Using Wikis as Learning Journals
Developing academic writing
Project lead
Julia presents an excellent case study in how Blackboard wikis were used as learning journals for students, each student had their own wiki page and could all access each others wiki page. Students enjoyed this method of online writing and as one student mentioned there was ‘ for creativity in writing’ & ‘The knowledge that I’ve gained was massive, I liked that I had an opinion about everything and that the whole class became involved’…
Read more here the case study in full
Both Julia and Christine Boydell present their case study download_smallJournals-and-blogs
Julia Reeve
Department of Fine and Applied Art
Faculty of Art, Design & Humanities


• To overcome barriers to academic writing among students studying within highly practical, specialist design principles,
• To utilise the VLE in creating interactive and creative spaces for learning
• To develop inclusive learning and teaching strategies for Critical and Contextual Studies (CCS)
• To develop CCS assignments that address the needs of diverse learning groups by combining both accessible and challenging characteristics
To name just a few:
  • The learning journal format was seen as less intimidating assignment than an essay.
  • Students found that writing every week prevented the ‘last minute panic’ of an essay hand in at the end of term (helping them to manage their time better) and that learning could be developed gradually in their writing.
  • Students enjoyed the visual aspect of the learning journal.
  • The learning journal online format meant that it was easy to access, review and refine work.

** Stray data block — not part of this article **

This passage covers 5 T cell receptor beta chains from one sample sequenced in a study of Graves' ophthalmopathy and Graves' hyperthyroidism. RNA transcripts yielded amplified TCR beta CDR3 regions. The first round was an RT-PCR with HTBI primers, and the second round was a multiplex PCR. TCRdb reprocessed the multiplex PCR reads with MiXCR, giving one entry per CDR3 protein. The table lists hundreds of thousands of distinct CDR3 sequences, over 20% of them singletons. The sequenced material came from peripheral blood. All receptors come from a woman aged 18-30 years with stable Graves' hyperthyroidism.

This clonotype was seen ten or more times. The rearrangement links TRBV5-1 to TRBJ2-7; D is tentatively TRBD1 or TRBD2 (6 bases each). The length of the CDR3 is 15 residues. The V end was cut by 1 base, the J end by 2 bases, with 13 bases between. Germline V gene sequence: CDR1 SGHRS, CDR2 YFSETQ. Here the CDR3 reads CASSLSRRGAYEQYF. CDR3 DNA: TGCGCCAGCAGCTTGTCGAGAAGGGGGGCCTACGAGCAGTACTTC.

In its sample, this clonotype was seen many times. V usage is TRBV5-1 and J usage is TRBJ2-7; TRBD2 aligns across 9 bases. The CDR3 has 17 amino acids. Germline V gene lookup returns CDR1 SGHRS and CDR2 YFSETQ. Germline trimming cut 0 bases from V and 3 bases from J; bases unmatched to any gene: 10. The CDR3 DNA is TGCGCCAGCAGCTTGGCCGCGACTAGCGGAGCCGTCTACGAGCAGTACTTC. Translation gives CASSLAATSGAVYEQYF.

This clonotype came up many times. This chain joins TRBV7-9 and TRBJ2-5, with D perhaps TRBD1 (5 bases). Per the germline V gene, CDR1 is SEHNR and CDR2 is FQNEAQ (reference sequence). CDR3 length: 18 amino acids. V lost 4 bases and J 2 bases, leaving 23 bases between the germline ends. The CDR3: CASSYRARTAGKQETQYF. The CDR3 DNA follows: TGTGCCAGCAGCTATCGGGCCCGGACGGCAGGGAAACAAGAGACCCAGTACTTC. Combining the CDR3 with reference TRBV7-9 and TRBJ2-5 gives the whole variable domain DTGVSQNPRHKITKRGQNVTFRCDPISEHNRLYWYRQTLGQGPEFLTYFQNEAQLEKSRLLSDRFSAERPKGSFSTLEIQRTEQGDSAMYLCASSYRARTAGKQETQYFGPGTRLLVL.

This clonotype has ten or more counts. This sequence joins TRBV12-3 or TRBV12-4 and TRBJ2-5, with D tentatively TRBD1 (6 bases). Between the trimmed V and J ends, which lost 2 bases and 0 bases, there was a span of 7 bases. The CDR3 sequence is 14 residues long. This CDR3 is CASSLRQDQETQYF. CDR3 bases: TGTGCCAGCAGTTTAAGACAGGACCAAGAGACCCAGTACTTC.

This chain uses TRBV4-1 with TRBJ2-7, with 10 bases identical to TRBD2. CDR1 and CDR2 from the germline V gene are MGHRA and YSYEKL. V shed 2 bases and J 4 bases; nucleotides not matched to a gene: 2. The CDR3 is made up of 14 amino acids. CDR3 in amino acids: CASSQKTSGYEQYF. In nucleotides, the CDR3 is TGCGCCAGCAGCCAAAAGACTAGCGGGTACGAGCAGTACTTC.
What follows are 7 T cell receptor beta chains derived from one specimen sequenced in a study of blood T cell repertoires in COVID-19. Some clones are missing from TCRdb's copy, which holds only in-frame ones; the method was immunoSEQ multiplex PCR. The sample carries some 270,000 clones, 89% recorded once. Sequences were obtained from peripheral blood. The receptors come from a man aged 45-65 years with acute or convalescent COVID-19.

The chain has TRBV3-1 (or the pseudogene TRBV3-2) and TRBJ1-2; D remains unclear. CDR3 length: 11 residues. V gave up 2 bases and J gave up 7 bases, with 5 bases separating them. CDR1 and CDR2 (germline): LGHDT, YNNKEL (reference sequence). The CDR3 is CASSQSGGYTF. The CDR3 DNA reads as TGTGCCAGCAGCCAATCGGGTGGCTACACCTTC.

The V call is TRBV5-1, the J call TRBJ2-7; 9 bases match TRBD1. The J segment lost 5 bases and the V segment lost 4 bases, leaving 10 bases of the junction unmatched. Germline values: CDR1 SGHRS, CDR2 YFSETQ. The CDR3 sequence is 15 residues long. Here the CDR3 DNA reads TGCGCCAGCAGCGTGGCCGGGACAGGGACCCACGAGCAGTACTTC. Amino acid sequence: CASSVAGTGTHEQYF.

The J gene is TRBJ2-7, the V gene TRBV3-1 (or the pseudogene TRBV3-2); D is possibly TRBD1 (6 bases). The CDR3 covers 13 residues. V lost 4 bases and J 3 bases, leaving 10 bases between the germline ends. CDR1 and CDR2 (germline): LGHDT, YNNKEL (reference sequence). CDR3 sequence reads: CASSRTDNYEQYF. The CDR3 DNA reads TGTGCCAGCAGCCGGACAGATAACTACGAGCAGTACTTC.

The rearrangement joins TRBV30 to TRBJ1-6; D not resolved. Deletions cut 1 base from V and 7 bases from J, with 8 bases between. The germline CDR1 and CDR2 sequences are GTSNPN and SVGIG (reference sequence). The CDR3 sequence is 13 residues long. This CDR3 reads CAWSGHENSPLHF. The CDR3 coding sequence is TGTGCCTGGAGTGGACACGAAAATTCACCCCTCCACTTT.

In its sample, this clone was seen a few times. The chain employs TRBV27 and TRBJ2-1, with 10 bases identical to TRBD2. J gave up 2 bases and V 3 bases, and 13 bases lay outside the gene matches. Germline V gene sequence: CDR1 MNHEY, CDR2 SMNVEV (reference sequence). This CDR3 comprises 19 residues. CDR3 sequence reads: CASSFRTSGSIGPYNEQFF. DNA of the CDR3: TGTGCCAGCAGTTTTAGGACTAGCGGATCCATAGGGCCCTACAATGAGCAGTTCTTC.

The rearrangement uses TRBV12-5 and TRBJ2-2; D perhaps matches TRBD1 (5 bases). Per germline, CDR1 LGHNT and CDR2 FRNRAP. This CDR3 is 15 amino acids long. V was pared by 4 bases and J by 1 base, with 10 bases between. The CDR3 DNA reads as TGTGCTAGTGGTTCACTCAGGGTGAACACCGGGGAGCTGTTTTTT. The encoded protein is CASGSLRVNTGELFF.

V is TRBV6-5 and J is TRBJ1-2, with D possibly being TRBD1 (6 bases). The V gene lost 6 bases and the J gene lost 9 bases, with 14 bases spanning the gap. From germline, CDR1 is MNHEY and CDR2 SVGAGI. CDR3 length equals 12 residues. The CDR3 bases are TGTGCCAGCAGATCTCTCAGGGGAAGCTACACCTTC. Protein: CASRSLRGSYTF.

• The more informal learning journal format gave more freedom to write and was lees restrictive than a conventional essay.
  • Students, including those with dyslexia, found the learning journal a less stressful assignment than a formal essay.
  • Students found writing the learning journal more relaxed, and similar to writing a blog.
    Some quotes from evaluation

Overall, the feedback suggests that the Learning Journal assignment has been successful in addressing key areas of concern relating to attendance at, and engagement with, CCS sessions. The assignment has also clearly helped to address anxieties relating to academic writing among students.

CCS staff have found the level of interest and engagement with topics during teaching sessions to be high. This, coupled with student feedback, suggests that some ‘deep’ learning has taken place. However, in many cases, the final Learning Journal document did not support this view and suggest that students had engaged with the topics in a fairly superficial and subjective way.

Future Developments
The assignment will definitely continue to be used within the FSHN1200 module going forward (although with modifications), and could be transferred to other Art & Design specialisms.

ELT Case Studies
DMU Staff
If you would like to have your eLearning practices captured and disseminated in a similar case study, please contact your Faculty ELT Project Officer